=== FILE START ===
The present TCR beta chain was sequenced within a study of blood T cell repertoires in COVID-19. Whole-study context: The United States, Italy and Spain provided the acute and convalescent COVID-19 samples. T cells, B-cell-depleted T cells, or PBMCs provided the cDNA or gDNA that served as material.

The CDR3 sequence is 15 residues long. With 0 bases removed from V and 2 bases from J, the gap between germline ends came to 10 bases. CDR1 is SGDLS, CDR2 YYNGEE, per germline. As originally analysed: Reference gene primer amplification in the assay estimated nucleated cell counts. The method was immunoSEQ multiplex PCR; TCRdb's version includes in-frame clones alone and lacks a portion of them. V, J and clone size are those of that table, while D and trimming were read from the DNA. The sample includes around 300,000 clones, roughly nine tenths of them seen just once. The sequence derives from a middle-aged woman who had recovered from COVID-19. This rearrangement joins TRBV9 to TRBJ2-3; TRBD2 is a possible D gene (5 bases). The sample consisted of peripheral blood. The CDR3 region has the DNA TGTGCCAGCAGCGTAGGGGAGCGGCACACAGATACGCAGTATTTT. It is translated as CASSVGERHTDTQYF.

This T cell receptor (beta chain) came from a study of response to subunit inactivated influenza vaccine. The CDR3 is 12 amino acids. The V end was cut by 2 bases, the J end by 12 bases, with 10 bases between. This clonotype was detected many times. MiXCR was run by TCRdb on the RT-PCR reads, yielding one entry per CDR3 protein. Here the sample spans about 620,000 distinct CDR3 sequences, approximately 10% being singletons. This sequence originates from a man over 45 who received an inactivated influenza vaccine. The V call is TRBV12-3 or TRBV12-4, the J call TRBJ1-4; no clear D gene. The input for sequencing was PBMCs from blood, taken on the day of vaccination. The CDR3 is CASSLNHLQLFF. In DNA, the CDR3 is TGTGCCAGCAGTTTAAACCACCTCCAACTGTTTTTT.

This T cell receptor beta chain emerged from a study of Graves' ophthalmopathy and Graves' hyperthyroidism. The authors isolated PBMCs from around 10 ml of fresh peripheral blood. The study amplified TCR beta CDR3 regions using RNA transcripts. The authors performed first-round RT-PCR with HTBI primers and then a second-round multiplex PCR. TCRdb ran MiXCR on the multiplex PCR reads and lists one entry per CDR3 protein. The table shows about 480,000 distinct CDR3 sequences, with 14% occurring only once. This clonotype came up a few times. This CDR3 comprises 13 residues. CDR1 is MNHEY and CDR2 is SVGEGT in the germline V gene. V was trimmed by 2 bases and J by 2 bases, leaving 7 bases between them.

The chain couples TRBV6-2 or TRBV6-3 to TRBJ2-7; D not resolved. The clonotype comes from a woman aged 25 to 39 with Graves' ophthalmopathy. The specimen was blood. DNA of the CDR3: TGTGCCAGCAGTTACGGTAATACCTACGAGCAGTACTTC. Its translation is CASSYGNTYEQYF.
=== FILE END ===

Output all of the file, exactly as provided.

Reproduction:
The present TCR beta chain was sequenced within a study of blood T cell repertoires in COVID-19. Whole-study context: The United States, Italy and Spain provided the acute and convalescent COVID-19 samples. T cells, B-cell-depleted T cells, or PBMCs provided the cDNA or gDNA that served as material.

The CDR3 sequence is 15 residues long. With 0 bases removed from V and 2 bases from J, the gap between germline ends came to 10 bases. CDR1 is SGDLS, CDR2 YYNGEE, per germline. As originally analysed: Reference gene primer amplification in the assay estimated nucleated cell counts. The method was immunoSEQ multiplex PCR; TCRdb's version includes in-frame clones alone and lacks a portion of them. V, J and clone size are those of that table, while D and trimming were read from the DNA. The sample includes around 300,000 clones, roughly nine tenths of them seen just once. The sequence derives from a middle-aged woman who had recovered from COVID-19. This rearrangement joins TRBV9 to TRBJ2-3; TRBD2 is a possible D gene (5 bases). The sample consisted of peripheral blood. The CDR3 region has the DNA TGTGCCAGCAGCGTAGGGGAGCGGCACACAGATACGCAGTATTTT. It is translated as CASSVGERHTDTQYF.

This T cell receptor (beta chain) came from a study of response to subunit inactivated influenza vaccine. The CDR3 is 12 amino acids. The V end was cut by 2 bases, the J end by 12 bases, with 10 bases between. This clonotype was detected many times. MiXCR was run by TCRdb on the RT-PCR reads, yielding one entry per CDR3 protein. Here the sample spans about 620,000 distinct CDR3 sequences, approximately 10% being singletons. This sequence originates from a man over 45 who received an inactivated influenza vaccine. The V call is TRBV12-3 or TRBV12-4, the J call TRBJ1-4; no clear D gene. The input for sequencing was PBMCs from blood, taken on the day of vaccination. The CDR3 is CASSLNHLQLFF. In DNA, the CDR3 is TGTGCCAGCAGTTTAAACCACCTCCAACTGTTTTTT.

This T cell receptor beta chain emerged from a study of Graves' ophthalmopathy and Graves' hyperthyroidism. The authors isolated PBMCs from around 10 ml of fresh peripheral blood. The study amplified TCR beta CDR3 regions using RNA transcripts. The authors performed first-round RT-PCR with HTBI primers and then a second-round multiplex PCR. TCRdb ran MiXCR on the multiplex PCR reads and lists one entry per CDR3 protein. The table shows about 480,000 distinct CDR3 sequences, with 14% occurring only once. This clonotype came up a few times. This CDR3 comprises 13 residues. CDR1 is MNHEY and CDR2 is SVGEGT in the germline V gene. V was trimmed by 2 bases and J by 2 bases, leaving 7 bases between them.

The chain couples TRBV6-2 or TRBV6-3 to TRBJ2-7; D not resolved. The clonotype comes from a woman aged 25 to 39 with Graves' ophthalmopathy. The specimen was blood. DNA of the CDR3: TGTGCCAGCAGTTACGGTAATACCTACGAGCAGTACTTC. Its translation is CASSYGNTYEQYF.